Year Since Quarantine
February 12, 2021
March of 2021 marks one year since everyone’s lives changed forever. Now it’s time to visit upon the details to see what unfortunately hasn’t changed and answer misconceptions about this pandemic.
Thinking back to March 2020, students around the world were excited to have a couple extra weeks of Spring Break, sleeping in, and staying home. Somehow that period of time turned into a never ending cycle of sanitizing, mask wearing, and social distancing. March of 2021 is quickly approaching and the cycle is still continuous. It’s going to officially been one year since everyone’s lives changed forever, one year since the world as we knew it vanished, and one year since countries across the globe have been living in a state of quarantine.
WHAT HASN’T CHANGED:
Virtual learning: At the beginning of the new school year, Kickapoo students and others across the nation got the opportunity to learn virtually from home. Since March of 2020 to March of 2021, students are still learning from the comfort of their own homes.
In class schedule: If learning from home just wasn’t for you, then high school students were flexibly learning with the new in class schedule. Until February 1st, students were broken up alphabetically and attended school two days a week, allowing a three day period for online learning and a day for cleaning the school. As of February 1st, the hybrid schedule changed and students are now attending four days a week. Currently, all SPS students are attending school four days a week with the exception on Wednesdays.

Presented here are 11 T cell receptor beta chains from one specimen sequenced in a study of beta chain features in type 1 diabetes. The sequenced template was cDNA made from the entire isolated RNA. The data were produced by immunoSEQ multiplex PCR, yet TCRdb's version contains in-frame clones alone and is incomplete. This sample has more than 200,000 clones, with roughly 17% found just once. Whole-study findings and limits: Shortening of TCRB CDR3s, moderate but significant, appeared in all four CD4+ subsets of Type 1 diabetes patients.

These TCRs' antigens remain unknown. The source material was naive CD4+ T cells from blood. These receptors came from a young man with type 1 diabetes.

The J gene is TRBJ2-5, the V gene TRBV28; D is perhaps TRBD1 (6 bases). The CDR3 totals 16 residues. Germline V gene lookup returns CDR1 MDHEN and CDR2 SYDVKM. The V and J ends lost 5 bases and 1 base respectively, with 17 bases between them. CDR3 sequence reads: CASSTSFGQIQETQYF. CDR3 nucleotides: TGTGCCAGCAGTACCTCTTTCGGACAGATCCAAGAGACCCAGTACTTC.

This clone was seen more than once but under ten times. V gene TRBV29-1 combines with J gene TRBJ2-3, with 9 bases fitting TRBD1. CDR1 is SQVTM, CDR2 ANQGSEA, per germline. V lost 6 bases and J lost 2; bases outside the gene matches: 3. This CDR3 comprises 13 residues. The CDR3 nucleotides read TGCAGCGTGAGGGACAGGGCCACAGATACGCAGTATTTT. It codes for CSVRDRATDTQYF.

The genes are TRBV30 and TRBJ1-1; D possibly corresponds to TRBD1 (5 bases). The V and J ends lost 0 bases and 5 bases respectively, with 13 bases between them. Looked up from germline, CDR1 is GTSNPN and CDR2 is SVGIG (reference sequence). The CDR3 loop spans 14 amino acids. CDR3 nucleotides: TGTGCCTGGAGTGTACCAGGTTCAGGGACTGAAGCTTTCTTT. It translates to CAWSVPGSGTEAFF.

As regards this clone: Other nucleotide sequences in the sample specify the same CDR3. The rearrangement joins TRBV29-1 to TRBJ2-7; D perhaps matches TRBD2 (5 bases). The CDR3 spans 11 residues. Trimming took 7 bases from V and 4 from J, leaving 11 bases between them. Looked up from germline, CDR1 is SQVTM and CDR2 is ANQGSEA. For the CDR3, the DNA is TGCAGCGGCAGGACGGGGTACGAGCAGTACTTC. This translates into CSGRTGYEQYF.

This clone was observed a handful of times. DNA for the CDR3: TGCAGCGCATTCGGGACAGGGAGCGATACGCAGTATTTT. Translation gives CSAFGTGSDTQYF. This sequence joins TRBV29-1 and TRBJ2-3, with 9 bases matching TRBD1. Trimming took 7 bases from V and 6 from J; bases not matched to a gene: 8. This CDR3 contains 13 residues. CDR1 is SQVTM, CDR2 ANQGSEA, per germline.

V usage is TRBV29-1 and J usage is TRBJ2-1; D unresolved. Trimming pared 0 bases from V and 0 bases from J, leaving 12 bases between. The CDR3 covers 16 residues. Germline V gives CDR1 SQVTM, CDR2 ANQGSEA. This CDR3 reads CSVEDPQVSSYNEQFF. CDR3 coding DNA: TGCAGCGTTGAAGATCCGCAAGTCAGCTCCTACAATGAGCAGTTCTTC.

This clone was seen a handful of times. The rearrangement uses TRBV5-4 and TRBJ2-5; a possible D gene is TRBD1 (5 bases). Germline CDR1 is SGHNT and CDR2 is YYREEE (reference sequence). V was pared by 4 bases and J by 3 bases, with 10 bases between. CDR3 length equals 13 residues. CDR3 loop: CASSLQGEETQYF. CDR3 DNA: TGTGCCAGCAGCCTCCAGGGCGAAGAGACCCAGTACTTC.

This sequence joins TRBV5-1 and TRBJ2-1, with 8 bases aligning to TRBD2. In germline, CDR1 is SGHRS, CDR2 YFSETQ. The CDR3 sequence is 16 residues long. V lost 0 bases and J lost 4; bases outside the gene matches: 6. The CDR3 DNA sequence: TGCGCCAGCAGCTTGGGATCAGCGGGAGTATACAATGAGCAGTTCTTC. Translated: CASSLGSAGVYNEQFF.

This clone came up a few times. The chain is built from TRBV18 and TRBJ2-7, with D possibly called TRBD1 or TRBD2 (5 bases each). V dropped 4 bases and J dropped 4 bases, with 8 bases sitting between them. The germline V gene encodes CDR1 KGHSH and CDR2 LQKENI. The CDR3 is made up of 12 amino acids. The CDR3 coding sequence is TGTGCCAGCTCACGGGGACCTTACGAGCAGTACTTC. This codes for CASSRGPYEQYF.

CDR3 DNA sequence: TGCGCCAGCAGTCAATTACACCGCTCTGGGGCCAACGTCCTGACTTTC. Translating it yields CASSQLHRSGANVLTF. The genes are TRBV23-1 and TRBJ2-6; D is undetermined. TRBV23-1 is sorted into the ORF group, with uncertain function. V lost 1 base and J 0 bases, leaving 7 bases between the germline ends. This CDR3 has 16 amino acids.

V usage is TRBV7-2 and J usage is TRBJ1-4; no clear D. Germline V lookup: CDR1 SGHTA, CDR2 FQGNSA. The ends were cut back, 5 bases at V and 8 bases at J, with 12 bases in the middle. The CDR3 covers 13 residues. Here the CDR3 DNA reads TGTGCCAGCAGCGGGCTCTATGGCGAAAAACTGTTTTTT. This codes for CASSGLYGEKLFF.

Sanitation: With the new COVID-19 school year, students are required to use hand sanitizer before entering and exiting the classroom. Before leaving each period tables need to be wiped down by a sanitizing solution that the school provides before leaving to the next class. To promote cleanliness, odd number classrooms leave one minute after the bell, water fountains are currently unavailable to students, assigned seating is mandatory at lunch, and school releases are organized by grade.
Safety: Students are still required to be masked at all times, with the exception of lunch. Students have to wear a mask that covers their mouth and nose. Everyone is still following social distancing guidelines by social distancing when possible.
Half capacity: Places around the world are only allowing people into their building at half capacity. Most restaurants have opened up for dining in but masks are required when you’re not seated. Shopping centers still count how many people are currently in the store and half capacity signs are hung on the outside of walls and windows of many places.
COVID-19: Obviously and unfortunately, COVID-19 is still very much existing. Though as a nation we are slowly taking steps forwards such as dropping stay at home orders, going out with friends, worshipping at church, and other activities everyone enjoyed before the world shut down. The mask mandate is still in effect and most are doing what they can to be safe while in the public eye and likely will be for much longer.
While we are continuing to live our lives to what we consider the new normal, we are finding out much more about COVID-19 than we ever have before. Hopefully with the future months, we can say goodbye to 2020’s continuous pandemic. Finally we could step out and breathe fresh air, hug our friends, and gather with others. For now, everyone’s just adjusting to the new normal, which doesn’t seem to be very new anymore.